Teacher fired for allegedly speaking to the press loses appeal
PENNSYLVANIA–In early August, a unanimous federal appeals panel in Philadelphia (3d Cir.) held that a Levittown public school teacher’s claim that he was punished because of the principal’s mistaken belief that he had called the press about a matter of public interest at the school did not violate the First Amendment because, if the teacher did not make the remarks, no speech was uttered.
Relying on a 1990 case decided by the federal appeals court in Chicago (7th Cir.), in which a public employee alleged that her employer retaliated against her based on a mistaken belief that she had instigated a series of articles in a local newspaper, the appeals court found no authority for the proposition that free speech rights are violated “when the speech at issue admittedly never occurred,” even if a defendant’s “bad motive” is alleged.
In late December 1993, the principal, Joseph Boles, accused teacher Jack Fogarty of contacting a reporter with the Levittown-based Bucks County Courier Times, who was en route to the school and who had previously written unfavorable stories about dust and fumes from a construction project at the school that caused minor illnesses among the students and teachers. When he arrived at the school, the reporter said that he had received a written message from someone at the newspaper office to call Fogarty, but was unable to identify the caller.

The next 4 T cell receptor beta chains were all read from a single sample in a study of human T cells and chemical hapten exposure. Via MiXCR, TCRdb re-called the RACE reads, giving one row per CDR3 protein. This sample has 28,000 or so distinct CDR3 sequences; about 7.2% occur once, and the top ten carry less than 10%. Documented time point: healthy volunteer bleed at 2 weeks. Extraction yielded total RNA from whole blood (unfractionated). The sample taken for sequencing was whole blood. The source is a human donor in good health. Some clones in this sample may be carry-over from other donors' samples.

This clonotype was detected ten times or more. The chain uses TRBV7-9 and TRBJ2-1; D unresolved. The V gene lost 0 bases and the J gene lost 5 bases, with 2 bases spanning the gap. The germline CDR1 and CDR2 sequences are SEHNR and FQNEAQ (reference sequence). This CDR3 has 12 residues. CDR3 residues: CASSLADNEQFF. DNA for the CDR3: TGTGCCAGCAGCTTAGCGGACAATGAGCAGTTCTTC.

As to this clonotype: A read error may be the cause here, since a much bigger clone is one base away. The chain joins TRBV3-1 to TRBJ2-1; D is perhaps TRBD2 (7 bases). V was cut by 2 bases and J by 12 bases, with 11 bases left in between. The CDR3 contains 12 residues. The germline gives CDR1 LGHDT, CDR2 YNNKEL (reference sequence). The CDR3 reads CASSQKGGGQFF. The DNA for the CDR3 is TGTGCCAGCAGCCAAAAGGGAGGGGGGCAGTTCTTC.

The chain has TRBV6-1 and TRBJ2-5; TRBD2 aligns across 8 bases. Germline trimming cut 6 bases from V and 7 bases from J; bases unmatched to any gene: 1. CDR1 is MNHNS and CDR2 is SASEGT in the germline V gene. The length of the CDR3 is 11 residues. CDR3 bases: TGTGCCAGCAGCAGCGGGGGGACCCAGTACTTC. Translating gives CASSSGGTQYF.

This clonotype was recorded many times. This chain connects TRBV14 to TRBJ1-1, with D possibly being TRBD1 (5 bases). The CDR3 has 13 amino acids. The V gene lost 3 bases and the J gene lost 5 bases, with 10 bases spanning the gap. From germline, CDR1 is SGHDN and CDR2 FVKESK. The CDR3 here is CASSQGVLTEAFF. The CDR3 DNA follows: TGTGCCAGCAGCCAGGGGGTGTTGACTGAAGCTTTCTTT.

In a deposition, Fogarty denied contacting the reporter and said that he had never felt pressure from Boles or anyone else to avoid talking with the media.
After the confrontation, Boles eliminated Fogarty’s various paid additional positions, including Chairman of the English Department, Business Manager for the school play, and Faculty Advisor for the yearbook. Boles asserted other reasons for his actions that were unrelated to the December incident involving the reporter.
The courted cited Supreme Court precedent holding that the First Amendment protects public employees from retaliation by their employer if they spoke on a matter of public concern, their interest in that field outweighs the government’s concern with the effective and efficient fulfillment of its responsibilities to the public, the speech caused the retaliation, and the adverse employment decision would not have occurred but for the speech. In this case, the court found, no speech on a matter of public concern was uttered. (Fogarty v. Boles; Appellant’s Counsel: Michael Brodie, Philadelphia)